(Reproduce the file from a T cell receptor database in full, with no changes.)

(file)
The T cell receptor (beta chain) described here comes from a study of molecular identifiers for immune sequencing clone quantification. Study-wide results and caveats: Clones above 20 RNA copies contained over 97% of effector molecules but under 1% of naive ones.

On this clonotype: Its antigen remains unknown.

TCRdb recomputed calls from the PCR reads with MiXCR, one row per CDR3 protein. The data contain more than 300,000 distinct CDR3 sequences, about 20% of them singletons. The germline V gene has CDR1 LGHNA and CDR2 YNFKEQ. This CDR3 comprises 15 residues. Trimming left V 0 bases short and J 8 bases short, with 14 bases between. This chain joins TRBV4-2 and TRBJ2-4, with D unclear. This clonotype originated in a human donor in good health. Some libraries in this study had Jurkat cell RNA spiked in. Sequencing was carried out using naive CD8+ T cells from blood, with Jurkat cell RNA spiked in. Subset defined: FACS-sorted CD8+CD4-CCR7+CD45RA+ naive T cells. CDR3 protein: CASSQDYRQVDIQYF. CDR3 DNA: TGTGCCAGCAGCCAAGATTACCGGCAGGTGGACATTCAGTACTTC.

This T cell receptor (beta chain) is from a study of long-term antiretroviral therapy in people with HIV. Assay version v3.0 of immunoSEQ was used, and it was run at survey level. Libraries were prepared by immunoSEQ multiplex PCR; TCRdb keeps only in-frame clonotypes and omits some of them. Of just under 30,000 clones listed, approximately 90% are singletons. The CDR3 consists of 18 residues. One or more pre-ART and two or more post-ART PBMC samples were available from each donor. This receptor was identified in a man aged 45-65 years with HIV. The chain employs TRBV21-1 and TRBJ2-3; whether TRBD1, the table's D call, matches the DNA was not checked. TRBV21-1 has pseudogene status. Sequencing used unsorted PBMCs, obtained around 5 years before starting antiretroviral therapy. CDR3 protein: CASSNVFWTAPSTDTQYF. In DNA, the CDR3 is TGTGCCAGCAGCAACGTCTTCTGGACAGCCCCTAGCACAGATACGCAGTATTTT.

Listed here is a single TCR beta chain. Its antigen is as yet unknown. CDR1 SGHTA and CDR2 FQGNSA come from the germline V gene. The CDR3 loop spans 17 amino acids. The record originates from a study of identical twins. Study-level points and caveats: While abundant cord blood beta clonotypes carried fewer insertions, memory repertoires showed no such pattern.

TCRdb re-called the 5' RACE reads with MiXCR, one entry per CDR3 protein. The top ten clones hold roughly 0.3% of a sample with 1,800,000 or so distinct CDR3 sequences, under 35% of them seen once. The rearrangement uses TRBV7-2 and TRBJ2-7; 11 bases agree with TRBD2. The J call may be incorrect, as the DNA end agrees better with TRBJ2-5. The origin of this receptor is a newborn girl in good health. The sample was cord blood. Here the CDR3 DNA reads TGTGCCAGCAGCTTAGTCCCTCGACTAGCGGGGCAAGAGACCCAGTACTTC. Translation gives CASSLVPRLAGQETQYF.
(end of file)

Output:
The T cell receptor (beta chain) described here comes from a study of molecular identifiers for immune sequencing clone quantification. Study-wide results and caveats: Clones above 20 RNA copies contained over 97% of effector molecules but under 1% of naive ones.

On this clonotype: Its antigen remains unknown.

TCRdb recomputed calls from the PCR reads with MiXCR, one row per CDR3 protein. The data contain more than 300,000 distinct CDR3 sequences, about 20% of them singletons. The germline V gene has CDR1 LGHNA and CDR2 YNFKEQ. This CDR3 comprises 15 residues. Trimming left V 0 bases short and J 8 bases short, with 14 bases between. This chain joins TRBV4-2 and TRBJ2-4, with D unclear. This clonotype originated in a human donor in good health. Some libraries in this study had Jurkat cell RNA spiked in. Sequencing was carried out using naive CD8+ T cells from blood, with Jurkat cell RNA spiked in. Subset defined: FACS-sorted CD8+CD4-CCR7+CD45RA+ naive T cells. CDR3 protein: CASSQDYRQVDIQYF. CDR3 DNA: TGTGCCAGCAGCCAAGATTACCGGCAGGTGGACATTCAGTACTTC.

This T cell receptor (beta chain) is from a study of long-term antiretroviral therapy in people with HIV. Assay version v3.0 of immunoSEQ was used, and it was run at survey level. Libraries were prepared by immunoSEQ multiplex PCR; TCRdb keeps only in-frame clonotypes and omits some of them. Of just under 30,000 clones listed, approximately 90% are singletons. The CDR3 consists of 18 residues. One or more pre-ART and two or more post-ART PBMC samples were available from each donor. This receptor was identified in a man aged 45-65 years with HIV. The chain employs TRBV21-1 and TRBJ2-3; whether TRBD1, the table's D call, matches the DNA was not checked. TRBV21-1 has pseudogene status. Sequencing used unsorted PBMCs, obtained around 5 years before starting antiretroviral therapy. CDR3 protein: CASSNVFWTAPSTDTQYF. In DNA, the CDR3 is TGTGCCAGCAGCAACGTCTTCTGGACAGCCCCTAGCACAGATACGCAGTATTTT.

Listed here is a single TCR beta chain. Its antigen is as yet unknown. CDR1 SGHTA and CDR2 FQGNSA come from the germline V gene. The CDR3 loop spans 17 amino acids. The record originates from a study of identical twins. Study-level points and caveats: While abundant cord blood beta clonotypes carried fewer insertions, memory repertoires showed no such pattern.

TCRdb re-called the 5' RACE reads with MiXCR, one entry per CDR3 protein. The top ten clones hold roughly 0.3% of a sample with 1,800,000 or so distinct CDR3 sequences, under 35% of them seen once. The rearrangement uses TRBV7-2 and TRBJ2-7; 11 bases agree with TRBD2. The J call may be incorrect, as the DNA end agrees better with TRBJ2-5. The origin of this receptor is a newborn girl in good health. The sample was cord blood. Here the CDR3 DNA reads TGTGCCAGCAGCTTAGTCCCTCGACTAGCGGGGCAAGAGACCCAGTACTTC. Translation gives CASSLVPRLAGQETQYF.